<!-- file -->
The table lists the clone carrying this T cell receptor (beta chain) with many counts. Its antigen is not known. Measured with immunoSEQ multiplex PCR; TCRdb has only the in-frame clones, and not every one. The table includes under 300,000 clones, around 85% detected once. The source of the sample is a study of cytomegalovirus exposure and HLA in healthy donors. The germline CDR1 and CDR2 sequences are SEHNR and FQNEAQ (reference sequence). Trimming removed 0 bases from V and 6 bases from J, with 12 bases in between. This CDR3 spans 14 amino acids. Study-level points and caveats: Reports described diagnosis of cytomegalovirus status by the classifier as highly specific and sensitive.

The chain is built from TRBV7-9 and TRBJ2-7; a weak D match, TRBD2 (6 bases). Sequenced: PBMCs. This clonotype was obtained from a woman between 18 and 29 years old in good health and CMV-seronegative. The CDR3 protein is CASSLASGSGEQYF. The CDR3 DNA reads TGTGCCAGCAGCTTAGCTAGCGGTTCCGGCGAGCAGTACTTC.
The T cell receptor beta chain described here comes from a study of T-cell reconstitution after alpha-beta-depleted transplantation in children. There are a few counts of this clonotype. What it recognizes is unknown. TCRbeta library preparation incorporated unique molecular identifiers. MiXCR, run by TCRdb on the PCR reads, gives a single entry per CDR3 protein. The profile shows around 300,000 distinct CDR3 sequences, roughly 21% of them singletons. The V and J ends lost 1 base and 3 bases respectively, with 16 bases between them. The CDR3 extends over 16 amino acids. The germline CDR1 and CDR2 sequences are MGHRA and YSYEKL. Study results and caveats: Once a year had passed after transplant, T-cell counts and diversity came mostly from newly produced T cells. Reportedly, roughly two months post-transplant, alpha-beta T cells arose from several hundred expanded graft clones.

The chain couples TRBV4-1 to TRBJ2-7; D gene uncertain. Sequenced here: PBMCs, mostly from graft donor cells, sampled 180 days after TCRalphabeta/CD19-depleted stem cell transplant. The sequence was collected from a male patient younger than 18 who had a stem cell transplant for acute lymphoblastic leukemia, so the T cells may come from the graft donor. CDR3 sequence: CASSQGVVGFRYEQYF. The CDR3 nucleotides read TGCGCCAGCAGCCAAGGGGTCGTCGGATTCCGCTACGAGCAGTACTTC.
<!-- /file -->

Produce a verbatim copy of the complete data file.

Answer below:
The table lists the clone carrying this T cell receptor (beta chain) with many counts. Its antigen is not known. Measured with immunoSEQ multiplex PCR; TCRdb has only the in-frame clones, and not every one. The table includes under 300,000 clones, around 85% detected once. The source of the sample is a study of cytomegalovirus exposure and HLA in healthy donors. The germline CDR1 and CDR2 sequences are SEHNR and FQNEAQ (reference sequence). Trimming removed 0 bases from V and 6 bases from J, with 12 bases in between. This CDR3 spans 14 amino acids. Study-level points and caveats: Reports described diagnosis of cytomegalovirus status by the classifier as highly specific and sensitive.

The chain is built from TRBV7-9 and TRBJ2-7; a weak D match, TRBD2 (6 bases). Sequenced: PBMCs. This clonotype was obtained from a woman between 18 and 29 years old in good health and CMV-seronegative. The CDR3 protein is CASSLASGSGEQYF. The CDR3 DNA reads TGTGCCAGCAGCTTAGCTAGCGGTTCCGGCGAGCAGTACTTC.
The T cell receptor beta chain described here comes from a study of T-cell reconstitution after alpha-beta-depleted transplantation in children. There are a few counts of this clonotype. What it recognizes is unknown. TCRbeta library preparation incorporated unique molecular identifiers. MiXCR, run by TCRdb on the PCR reads, gives a single entry per CDR3 protein. The profile shows around 300,000 distinct CDR3 sequences, roughly 21% of them singletons. The V and J ends lost 1 base and 3 bases respectively, with 16 bases between them. The CDR3 extends over 16 amino acids. The germline CDR1 and CDR2 sequences are MGHRA and YSYEKL. Study results and caveats: Once a year had passed after transplant, T-cell counts and diversity came mostly from newly produced T cells. Reportedly, roughly two months post-transplant, alpha-beta T cells arose from several hundred expanded graft clones.

The chain couples TRBV4-1 to TRBJ2-7; D gene uncertain. Sequenced here: PBMCs, mostly from graft donor cells, sampled 180 days after TCRalphabeta/CD19-depleted stem cell transplant. The sequence was collected from a male patient younger than 18 who had a stem cell transplant for acute lymphoblastic leukemia, so the T cells may come from the graft donor. CDR3 sequence: CASSQGVVGFRYEQYF. The CDR3 nucleotides read TGCGCCAGCAGCCAAGGGGTCGTCGGATTCCGCTACGAGCAGTACTTC.